By Mary Jean Corbett
Corbett explores fictional and nonfictional representations of Ireland's courting with England in the course of the 19th century. She considers the makes use of of familial and household metaphors in structuring narratives that enact the ''union'' of britain and eire. Corbett situates her readings of novels by means of Edgeworth, Gaskell, and Trollope, and writings through Burke, Engels, and Mill, in the various historic contexts that form them. She revises the serious orthodoxies surrounding colonial discourse that at the moment be successful in Irish and English reports, and provides a clean viewpoint on very important points of Victorian tradition.
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Extra info for Allegories of Union in Irish and English Writing, 1790-1870: Politics, History, and the Family from Edgeworth to Arnold
If it be true, that the several bodies, which make up this complicated mass, are to be preserved as one Empire, an authority suﬃcient to preserve that unity, and by its equal weight and pressure to consolidate the various parts that compose it, must reside somewhere: that somewhere can only be in England . . So that I look upon the residence of the supreme power to be settled here; not by force, or tyranny, or even by mere long usage, but by the very nature of things, and the joint consent of the whole body.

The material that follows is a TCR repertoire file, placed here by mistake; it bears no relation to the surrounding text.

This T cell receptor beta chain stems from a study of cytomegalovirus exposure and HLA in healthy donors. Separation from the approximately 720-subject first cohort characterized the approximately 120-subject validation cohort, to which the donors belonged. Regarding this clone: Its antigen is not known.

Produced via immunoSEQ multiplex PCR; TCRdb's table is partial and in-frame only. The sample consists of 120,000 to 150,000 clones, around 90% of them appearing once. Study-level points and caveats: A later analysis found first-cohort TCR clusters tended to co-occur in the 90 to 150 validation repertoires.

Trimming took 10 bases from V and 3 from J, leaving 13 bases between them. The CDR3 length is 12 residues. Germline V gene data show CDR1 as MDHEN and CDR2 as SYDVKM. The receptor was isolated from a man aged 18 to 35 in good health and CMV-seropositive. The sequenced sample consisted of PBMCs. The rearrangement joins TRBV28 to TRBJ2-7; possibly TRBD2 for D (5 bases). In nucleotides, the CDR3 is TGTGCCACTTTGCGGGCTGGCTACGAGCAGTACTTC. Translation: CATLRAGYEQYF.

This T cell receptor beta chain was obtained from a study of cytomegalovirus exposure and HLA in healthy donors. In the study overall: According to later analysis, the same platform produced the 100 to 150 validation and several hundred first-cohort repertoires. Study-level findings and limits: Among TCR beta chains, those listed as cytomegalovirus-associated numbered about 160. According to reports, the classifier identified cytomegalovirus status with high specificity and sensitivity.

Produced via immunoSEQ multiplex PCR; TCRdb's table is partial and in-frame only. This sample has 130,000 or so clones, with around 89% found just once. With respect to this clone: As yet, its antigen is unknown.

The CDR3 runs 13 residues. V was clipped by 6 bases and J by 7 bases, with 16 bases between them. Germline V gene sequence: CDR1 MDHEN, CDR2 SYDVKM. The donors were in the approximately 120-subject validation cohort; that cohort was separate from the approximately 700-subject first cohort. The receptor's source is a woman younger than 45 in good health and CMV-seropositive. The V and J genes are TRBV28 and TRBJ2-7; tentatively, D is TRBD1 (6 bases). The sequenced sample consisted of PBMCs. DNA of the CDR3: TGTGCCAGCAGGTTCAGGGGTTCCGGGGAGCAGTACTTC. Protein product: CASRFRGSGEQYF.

By revisiting that text, as well as Burke’s critique of the penal laws, from a feminist point of view, I aim to demonstrate that a gendered conception of the patriarchal family, and of women’s and men’s roles within it, lies at the heart of Burke’s project for remaking Ireland in an English mold. Burke, Edgeworth, and Ireland in the s Burke’s quarrel with the French Jacobins in the Reﬂections arises from their repudiation of the traditional sociopolitical order, their challenge to the venerable institutions that had provided a ﬁction of continuity over time and an ideological bulwark against change.
As Leonore Davidoﬀ and Catherine Hall argue, a characteristically middle-class Burke, Edgeworth, and Ireland in the s ethos came to depend on an articulation of gender and class that redeﬁned the family as an autonomous political, economic, and psychological unit: ‘‘forms of property organization . . ’’⁷ Whereas some historians, following Lawrence Stone, have argued for an historical shift in the function of the family from economic to aﬀective group, Davidoﬀ and Hall illuminate the interrelation of the aﬀective with the economic, pointing out the ways in which bourgeois families consolidated their socioeconomic power through a redeﬁnition of gender roles and practices.